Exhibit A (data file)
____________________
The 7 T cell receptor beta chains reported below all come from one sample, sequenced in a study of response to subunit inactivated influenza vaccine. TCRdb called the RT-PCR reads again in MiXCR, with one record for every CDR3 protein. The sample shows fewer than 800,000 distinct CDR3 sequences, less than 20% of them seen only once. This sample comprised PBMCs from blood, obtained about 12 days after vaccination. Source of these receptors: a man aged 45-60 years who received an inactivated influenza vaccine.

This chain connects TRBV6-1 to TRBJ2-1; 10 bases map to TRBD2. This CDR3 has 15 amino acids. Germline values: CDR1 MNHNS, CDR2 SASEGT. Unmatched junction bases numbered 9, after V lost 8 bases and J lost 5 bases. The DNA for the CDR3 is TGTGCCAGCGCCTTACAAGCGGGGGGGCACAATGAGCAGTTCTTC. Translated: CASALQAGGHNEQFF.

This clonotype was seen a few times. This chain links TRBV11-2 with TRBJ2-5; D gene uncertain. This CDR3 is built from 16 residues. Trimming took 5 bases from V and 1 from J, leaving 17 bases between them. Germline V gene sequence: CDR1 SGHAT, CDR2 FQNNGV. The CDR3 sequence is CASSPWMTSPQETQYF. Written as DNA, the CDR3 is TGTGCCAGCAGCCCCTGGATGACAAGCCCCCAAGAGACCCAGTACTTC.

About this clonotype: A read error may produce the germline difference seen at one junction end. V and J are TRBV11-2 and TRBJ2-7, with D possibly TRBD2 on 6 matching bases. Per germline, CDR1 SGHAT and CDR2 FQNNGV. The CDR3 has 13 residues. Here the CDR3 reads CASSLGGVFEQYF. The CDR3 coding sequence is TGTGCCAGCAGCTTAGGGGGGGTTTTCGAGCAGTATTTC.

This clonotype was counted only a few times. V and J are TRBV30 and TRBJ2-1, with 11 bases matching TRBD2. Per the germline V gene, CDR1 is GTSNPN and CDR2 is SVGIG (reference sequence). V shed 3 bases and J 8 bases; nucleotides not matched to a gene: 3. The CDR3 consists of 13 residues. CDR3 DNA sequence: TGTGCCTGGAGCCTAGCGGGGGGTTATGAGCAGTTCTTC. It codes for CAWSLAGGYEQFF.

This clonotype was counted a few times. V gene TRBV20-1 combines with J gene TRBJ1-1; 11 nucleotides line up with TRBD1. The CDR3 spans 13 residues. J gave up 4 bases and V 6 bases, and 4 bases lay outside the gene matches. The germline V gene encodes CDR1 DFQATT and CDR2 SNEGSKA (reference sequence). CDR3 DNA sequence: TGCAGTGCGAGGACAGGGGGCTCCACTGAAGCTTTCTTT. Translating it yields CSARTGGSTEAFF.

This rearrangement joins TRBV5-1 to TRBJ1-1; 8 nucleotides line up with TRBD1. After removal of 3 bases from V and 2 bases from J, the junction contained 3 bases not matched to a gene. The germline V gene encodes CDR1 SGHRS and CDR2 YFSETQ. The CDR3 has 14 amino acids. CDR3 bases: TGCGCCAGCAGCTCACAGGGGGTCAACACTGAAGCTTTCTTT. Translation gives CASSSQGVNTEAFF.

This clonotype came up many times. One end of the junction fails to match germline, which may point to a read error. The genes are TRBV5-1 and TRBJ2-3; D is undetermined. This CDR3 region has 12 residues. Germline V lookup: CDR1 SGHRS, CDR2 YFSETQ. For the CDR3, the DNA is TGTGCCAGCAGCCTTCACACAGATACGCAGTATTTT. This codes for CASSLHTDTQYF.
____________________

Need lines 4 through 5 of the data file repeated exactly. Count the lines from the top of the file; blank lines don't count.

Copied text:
About this clonotype: A read error may produce the germline difference seen at one junction end. V and J are TRBV11-2 and TRBJ2-7, with D possibly TRBD2 on 6 matching bases. Per germline, CDR1 SGHAT and CDR2 FQNNGV. The CDR3 has 13 residues. Here the CDR3 reads CASSLGGVFEQYF. The CDR3 coding sequence is TGTGCCAGCAGCTTAGGGGGGGTTTTCGAGCAGTATTTC.

This clonotype was counted only a few times. V and J are TRBV30 and TRBJ2-1, with 11 bases matching TRBD2. Per the germline V gene, CDR1 is GTSNPN and CDR2 is SVGIG (reference sequence). V shed 3 bases and J 8 bases; nucleotides not matched to a gene: 3. The CDR3 consists of 13 residues. CDR3 DNA sequence: TGTGCCTGGAGCCTAGCGGGGGGTTATGAGCAGTTCTTC. It codes for CAWSLAGGYEQFF.